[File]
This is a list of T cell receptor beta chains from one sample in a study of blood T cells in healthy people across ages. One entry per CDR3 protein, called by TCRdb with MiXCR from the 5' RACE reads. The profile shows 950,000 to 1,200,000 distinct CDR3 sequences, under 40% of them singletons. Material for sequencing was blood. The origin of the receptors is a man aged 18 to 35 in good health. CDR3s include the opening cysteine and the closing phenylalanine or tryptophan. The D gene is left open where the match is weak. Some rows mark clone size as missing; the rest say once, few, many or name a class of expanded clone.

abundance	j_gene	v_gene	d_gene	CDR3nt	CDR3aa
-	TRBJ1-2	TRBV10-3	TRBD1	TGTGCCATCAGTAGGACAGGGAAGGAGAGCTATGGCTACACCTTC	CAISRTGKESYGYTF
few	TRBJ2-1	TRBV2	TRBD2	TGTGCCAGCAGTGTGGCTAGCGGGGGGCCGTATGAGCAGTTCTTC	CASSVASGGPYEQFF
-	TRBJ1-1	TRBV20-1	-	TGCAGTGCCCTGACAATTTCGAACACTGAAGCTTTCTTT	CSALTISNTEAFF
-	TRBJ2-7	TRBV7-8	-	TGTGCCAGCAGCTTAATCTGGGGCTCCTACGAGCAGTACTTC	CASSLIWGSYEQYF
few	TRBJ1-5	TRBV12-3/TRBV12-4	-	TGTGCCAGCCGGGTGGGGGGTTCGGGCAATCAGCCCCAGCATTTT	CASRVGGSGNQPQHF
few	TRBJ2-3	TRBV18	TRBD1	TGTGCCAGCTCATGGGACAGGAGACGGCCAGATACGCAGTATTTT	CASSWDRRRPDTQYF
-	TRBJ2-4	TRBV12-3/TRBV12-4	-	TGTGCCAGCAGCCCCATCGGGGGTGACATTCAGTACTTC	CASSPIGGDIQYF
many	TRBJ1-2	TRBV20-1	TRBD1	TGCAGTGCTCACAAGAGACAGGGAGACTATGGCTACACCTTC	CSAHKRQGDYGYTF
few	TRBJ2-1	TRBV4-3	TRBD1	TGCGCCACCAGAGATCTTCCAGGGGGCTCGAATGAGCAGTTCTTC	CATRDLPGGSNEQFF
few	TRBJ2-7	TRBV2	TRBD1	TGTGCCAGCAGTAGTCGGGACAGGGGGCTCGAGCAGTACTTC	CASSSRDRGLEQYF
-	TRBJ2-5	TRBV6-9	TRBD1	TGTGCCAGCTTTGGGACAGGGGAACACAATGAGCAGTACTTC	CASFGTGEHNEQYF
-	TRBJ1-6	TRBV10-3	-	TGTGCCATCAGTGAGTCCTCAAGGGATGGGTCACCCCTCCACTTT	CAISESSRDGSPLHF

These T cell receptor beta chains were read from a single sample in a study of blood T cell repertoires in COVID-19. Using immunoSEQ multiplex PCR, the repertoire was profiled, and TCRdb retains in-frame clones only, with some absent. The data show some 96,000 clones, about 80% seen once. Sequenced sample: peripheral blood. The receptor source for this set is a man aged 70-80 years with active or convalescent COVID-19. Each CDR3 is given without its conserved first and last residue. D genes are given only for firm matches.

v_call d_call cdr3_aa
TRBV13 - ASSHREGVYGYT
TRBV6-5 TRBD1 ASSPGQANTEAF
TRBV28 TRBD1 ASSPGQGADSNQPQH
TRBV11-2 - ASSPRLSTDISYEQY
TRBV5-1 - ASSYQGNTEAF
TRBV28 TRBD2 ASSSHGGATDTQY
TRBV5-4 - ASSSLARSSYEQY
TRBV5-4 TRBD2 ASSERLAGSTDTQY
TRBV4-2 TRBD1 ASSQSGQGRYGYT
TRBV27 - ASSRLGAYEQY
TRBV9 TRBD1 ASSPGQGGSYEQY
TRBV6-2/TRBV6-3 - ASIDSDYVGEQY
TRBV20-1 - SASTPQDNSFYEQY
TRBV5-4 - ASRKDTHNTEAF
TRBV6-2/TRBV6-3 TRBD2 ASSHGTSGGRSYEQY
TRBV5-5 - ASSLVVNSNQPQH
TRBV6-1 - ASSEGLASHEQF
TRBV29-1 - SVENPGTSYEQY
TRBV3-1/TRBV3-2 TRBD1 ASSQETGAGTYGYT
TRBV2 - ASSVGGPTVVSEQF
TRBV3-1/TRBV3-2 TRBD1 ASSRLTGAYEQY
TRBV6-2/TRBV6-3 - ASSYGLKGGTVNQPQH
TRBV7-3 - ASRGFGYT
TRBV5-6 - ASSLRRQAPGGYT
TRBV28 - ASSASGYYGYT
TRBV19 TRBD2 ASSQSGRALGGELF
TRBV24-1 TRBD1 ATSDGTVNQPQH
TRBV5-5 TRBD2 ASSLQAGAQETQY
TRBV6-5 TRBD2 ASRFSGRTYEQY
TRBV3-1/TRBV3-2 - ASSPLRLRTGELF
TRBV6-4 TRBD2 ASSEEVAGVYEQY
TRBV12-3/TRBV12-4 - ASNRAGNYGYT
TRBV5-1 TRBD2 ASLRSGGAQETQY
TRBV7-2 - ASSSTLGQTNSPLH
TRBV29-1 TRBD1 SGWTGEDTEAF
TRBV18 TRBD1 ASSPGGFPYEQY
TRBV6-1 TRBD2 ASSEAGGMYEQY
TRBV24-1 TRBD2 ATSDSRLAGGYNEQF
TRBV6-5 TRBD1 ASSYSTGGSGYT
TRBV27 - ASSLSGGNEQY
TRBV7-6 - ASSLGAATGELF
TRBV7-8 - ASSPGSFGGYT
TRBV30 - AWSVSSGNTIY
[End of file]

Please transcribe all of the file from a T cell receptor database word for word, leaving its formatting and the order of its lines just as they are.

This is a list of T cell receptor beta chains from one sample in a study of blood T cells in healthy people across ages. One entry per CDR3 protein, called by TCRdb with MiXCR from the 5' RACE reads. The profile shows 950,000 to 1,200,000 distinct CDR3 sequences, under 40% of them singletons. Material for sequencing was blood. The origin of the receptors is a man aged 18 to 35 in good health. CDR3s include the opening cysteine and the closing phenylalanine or tryptophan. The D gene is left open where the match is weak. Some rows mark clone size as missing; the rest say once, few, many or name a class of expanded clone.

abundance	j_gene	v_gene	d_gene	CDR3nt	CDR3aa
-	TRBJ1-2	TRBV10-3	TRBD1	TGTGCCATCAGTAGGACAGGGAAGGAGAGCTATGGCTACACCTTC	CAISRTGKESYGYTF
few	TRBJ2-1	TRBV2	TRBD2	TGTGCCAGCAGTGTGGCTAGCGGGGGGCCGTATGAGCAGTTCTTC	CASSVASGGPYEQFF
-	TRBJ1-1	TRBV20-1	-	TGCAGTGCCCTGACAATTTCGAACACTGAAGCTTTCTTT	CSALTISNTEAFF
-	TRBJ2-7	TRBV7-8	-	TGTGCCAGCAGCTTAATCTGGGGCTCCTACGAGCAGTACTTC	CASSLIWGSYEQYF
few	TRBJ1-5	TRBV12-3/TRBV12-4	-	TGTGCCAGCCGGGTGGGGGGTTCGGGCAATCAGCCCCAGCATTTT	CASRVGGSGNQPQHF
few	TRBJ2-3	TRBV18	TRBD1	TGTGCCAGCTCATGGGACAGGAGACGGCCAGATACGCAGTATTTT	CASSWDRRRPDTQYF
-	TRBJ2-4	TRBV12-3/TRBV12-4	-	TGTGCCAGCAGCCCCATCGGGGGTGACATTCAGTACTTC	CASSPIGGDIQYF
many	TRBJ1-2	TRBV20-1	TRBD1	TGCAGTGCTCACAAGAGACAGGGAGACTATGGCTACACCTTC	CSAHKRQGDYGYTF
few	TRBJ2-1	TRBV4-3	TRBD1	TGCGCCACCAGAGATCTTCCAGGGGGCTCGAATGAGCAGTTCTTC	CATRDLPGGSNEQFF
few	TRBJ2-7	TRBV2	TRBD1	TGTGCCAGCAGTAGTCGGGACAGGGGGCTCGAGCAGTACTTC	CASSSRDRGLEQYF
-	TRBJ2-5	TRBV6-9	TRBD1	TGTGCCAGCTTTGGGACAGGGGAACACAATGAGCAGTACTTC	CASFGTGEHNEQYF
-	TRBJ1-6	TRBV10-3	-	TGTGCCATCAGTGAGTCCTCAAGGGATGGGTCACCCCTCCACTTT	CAISESSRDGSPLHF

These T cell receptor beta chains were read from a single sample in a study of blood T cell repertoires in COVID-19. Using immunoSEQ multiplex PCR, the repertoire was profiled, and TCRdb retains in-frame clones only, with some absent. The data show some 96,000 clones, about 80% seen once. Sequenced sample: peripheral blood. The receptor source for this set is a man aged 70-80 years with active or convalescent COVID-19. Each CDR3 is given without its conserved first and last residue. D genes are given only for firm matches.

v_call d_call cdr3_aa
TRBV13 - ASSHREGVYGYT
TRBV6-5 TRBD1 ASSPGQANTEAF
TRBV28 TRBD1 ASSPGQGADSNQPQH
TRBV11-2 - ASSPRLSTDISYEQY
TRBV5-1 - ASSYQGNTEAF
TRBV28 TRBD2 ASSSHGGATDTQY
TRBV5-4 - ASSSLARSSYEQY
TRBV5-4 TRBD2 ASSERLAGSTDTQY
TRBV4-2 TRBD1 ASSQSGQGRYGYT
TRBV27 - ASSRLGAYEQY
TRBV9 TRBD1 ASSPGQGGSYEQY
TRBV6-2/TRBV6-3 - ASIDSDYVGEQY
TRBV20-1 - SASTPQDNSFYEQY
TRBV5-4 - ASRKDTHNTEAF
TRBV6-2/TRBV6-3 TRBD2 ASSHGTSGGRSYEQY
TRBV5-5 - ASSLVVNSNQPQH
TRBV6-1 - ASSEGLASHEQF
TRBV29-1 - SVENPGTSYEQY
TRBV3-1/TRBV3-2 TRBD1 ASSQETGAGTYGYT
TRBV2 - ASSVGGPTVVSEQF
TRBV3-1/TRBV3-2 TRBD1 ASSRLTGAYEQY
TRBV6-2/TRBV6-3 - ASSYGLKGGTVNQPQH
TRBV7-3 - ASRGFGYT
TRBV5-6 - ASSLRRQAPGGYT
TRBV28 - ASSASGYYGYT
TRBV19 TRBD2 ASSQSGRALGGELF
TRBV24-1 TRBD1 ATSDGTVNQPQH
TRBV5-5 TRBD2 ASSLQAGAQETQY
TRBV6-5 TRBD2 ASRFSGRTYEQY
TRBV3-1/TRBV3-2 - ASSPLRLRTGELF
TRBV6-4 TRBD2 ASSEEVAGVYEQY
TRBV12-3/TRBV12-4 - ASNRAGNYGYT
TRBV5-1 TRBD2 ASLRSGGAQETQY
TRBV7-2 - ASSSTLGQTNSPLH
TRBV29-1 TRBD1 SGWTGEDTEAF
TRBV18 TRBD1 ASSPGGFPYEQY
TRBV6-1 TRBD2 ASSEAGGMYEQY
TRBV24-1 TRBD2 ATSDSRLAGGYNEQF
TRBV6-5 TRBD1 ASSYSTGGSGYT
TRBV27 - ASSLSGGNEQY
TRBV7-6 - ASSLGAATGELF
TRBV7-8 - ASSPGSFGGYT
TRBV30 - AWSVSSGNTIY